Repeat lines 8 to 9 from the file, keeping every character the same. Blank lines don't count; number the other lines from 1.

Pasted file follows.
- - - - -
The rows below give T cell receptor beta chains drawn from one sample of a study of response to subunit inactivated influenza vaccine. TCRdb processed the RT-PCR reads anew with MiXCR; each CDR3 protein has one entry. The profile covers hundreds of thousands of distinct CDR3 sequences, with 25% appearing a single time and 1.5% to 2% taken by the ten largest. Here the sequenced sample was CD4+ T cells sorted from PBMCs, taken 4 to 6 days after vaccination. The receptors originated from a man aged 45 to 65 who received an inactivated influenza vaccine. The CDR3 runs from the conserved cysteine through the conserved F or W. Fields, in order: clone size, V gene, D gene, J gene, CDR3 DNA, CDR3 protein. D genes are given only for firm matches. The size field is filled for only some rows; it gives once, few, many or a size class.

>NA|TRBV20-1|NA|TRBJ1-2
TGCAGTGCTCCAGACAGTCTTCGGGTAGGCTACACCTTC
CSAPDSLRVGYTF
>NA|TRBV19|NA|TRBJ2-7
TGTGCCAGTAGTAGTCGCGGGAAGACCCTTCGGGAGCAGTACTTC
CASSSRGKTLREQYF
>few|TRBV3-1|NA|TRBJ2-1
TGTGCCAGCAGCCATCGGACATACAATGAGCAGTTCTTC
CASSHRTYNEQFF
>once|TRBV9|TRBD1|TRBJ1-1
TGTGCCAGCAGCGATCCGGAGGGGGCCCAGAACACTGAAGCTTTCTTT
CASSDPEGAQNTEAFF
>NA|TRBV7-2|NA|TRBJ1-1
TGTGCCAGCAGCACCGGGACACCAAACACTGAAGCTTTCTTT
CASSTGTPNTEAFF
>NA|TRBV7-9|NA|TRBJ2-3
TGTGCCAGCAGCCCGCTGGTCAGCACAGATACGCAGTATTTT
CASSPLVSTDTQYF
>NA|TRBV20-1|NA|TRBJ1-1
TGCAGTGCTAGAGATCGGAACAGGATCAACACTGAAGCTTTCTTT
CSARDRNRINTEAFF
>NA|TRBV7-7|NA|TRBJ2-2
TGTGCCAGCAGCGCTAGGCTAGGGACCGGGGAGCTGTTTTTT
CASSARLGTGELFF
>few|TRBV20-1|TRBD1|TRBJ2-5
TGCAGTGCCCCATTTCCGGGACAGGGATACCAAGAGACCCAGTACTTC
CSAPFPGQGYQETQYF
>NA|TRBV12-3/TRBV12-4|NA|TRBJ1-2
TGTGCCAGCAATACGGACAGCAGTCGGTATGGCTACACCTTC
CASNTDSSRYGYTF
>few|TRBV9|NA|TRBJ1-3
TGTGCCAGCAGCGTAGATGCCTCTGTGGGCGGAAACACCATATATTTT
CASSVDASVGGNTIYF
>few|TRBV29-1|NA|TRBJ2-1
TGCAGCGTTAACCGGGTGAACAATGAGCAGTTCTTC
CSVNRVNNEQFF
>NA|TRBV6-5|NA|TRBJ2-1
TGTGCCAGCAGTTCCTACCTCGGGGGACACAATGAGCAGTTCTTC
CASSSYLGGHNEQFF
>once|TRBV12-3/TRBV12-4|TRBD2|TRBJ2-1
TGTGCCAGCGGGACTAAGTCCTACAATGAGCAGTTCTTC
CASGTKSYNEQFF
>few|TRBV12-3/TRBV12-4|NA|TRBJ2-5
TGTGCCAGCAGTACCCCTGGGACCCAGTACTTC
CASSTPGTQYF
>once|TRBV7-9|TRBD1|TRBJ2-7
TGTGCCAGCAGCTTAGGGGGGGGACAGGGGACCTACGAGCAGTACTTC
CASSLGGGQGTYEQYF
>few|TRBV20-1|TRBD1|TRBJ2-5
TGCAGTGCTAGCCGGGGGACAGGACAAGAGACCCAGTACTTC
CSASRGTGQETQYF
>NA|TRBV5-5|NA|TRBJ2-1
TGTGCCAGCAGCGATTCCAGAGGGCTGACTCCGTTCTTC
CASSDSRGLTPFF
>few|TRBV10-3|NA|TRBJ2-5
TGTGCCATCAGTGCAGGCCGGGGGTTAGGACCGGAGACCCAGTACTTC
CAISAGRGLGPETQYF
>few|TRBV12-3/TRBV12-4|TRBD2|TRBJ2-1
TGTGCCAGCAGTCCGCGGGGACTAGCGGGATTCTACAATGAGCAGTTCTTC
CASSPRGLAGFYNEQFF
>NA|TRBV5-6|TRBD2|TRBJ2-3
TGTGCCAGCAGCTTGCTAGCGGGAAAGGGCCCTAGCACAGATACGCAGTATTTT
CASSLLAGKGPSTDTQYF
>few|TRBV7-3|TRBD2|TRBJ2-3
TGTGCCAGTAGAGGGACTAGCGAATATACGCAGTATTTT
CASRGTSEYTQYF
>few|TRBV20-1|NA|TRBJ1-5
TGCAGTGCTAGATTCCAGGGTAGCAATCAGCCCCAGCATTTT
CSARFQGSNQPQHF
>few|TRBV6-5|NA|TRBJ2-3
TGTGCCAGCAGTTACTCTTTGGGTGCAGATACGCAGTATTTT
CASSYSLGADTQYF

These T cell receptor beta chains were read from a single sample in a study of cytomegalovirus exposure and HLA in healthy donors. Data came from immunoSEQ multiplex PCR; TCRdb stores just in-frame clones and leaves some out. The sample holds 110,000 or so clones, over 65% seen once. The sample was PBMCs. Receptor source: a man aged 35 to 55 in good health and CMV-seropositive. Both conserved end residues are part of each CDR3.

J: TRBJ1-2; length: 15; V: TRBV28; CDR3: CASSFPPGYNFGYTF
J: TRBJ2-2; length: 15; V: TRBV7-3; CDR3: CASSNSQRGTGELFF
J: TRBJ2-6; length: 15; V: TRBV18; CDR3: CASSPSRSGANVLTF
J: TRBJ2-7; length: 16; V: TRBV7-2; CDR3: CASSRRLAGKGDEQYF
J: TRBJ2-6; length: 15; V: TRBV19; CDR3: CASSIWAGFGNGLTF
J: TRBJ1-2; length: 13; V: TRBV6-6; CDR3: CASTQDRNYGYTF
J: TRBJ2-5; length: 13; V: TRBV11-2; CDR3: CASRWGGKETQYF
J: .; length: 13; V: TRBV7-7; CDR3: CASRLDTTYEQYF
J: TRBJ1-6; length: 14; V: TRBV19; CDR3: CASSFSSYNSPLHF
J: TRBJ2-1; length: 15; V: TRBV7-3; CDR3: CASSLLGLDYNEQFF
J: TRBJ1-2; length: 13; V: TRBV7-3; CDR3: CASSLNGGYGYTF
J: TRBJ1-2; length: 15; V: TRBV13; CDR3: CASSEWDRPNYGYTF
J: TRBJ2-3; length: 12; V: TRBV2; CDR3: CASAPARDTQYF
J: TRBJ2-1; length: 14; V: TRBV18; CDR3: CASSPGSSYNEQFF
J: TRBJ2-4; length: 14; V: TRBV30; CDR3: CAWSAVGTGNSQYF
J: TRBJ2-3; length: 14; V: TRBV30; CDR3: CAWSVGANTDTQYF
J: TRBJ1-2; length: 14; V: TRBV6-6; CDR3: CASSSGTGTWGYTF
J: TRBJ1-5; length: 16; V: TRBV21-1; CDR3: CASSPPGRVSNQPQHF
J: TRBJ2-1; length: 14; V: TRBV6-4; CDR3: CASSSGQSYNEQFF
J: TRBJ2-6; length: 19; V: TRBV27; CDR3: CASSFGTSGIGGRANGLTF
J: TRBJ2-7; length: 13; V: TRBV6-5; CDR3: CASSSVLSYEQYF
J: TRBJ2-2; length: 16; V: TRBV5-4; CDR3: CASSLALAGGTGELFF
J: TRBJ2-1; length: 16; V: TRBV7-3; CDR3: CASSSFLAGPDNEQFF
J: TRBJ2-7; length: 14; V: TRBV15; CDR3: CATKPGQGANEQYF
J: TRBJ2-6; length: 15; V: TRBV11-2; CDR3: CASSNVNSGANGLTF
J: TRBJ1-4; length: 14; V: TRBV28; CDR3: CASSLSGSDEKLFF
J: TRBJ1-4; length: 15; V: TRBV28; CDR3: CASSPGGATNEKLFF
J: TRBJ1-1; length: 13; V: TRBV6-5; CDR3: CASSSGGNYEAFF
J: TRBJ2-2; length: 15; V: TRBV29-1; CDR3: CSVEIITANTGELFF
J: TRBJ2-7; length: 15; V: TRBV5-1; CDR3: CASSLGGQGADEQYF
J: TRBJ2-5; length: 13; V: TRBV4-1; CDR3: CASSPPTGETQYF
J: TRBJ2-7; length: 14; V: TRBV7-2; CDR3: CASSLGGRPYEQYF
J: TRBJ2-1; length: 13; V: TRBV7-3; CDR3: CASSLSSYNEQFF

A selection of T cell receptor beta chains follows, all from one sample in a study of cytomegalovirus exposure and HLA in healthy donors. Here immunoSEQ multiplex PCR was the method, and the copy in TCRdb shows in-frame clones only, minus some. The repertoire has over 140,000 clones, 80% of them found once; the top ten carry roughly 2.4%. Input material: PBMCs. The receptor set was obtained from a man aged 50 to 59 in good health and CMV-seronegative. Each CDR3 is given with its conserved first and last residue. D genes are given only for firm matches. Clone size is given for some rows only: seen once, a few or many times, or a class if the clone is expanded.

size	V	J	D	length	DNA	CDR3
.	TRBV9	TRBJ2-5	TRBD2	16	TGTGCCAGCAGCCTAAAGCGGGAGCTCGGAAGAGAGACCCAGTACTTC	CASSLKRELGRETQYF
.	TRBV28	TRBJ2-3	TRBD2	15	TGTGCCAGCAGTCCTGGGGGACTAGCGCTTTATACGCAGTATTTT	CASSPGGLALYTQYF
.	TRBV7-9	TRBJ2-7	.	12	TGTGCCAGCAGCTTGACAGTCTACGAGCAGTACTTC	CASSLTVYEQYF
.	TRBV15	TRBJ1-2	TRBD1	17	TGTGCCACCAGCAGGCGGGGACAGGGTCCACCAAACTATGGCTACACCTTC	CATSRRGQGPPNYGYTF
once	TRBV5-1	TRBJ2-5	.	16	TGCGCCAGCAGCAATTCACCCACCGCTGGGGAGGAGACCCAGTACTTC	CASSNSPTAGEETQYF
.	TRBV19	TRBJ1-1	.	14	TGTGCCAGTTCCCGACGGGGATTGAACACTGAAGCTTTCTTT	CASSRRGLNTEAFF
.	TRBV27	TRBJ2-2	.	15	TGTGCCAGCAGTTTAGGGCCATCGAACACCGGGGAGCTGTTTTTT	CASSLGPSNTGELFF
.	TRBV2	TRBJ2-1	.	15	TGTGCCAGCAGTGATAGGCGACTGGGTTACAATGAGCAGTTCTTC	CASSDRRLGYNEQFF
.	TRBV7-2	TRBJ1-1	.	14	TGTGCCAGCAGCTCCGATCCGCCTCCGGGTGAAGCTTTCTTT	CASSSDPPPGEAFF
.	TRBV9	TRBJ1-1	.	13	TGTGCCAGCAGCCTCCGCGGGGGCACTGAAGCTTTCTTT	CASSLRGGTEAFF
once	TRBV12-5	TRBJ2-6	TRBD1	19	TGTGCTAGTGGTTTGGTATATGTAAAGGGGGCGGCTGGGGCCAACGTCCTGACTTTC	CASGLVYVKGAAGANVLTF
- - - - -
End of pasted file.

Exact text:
>few|TRBV3-1|NA|TRBJ2-1
TGTGCCAGCAGCCATCGGACATACAATGAGCAGTTCTTC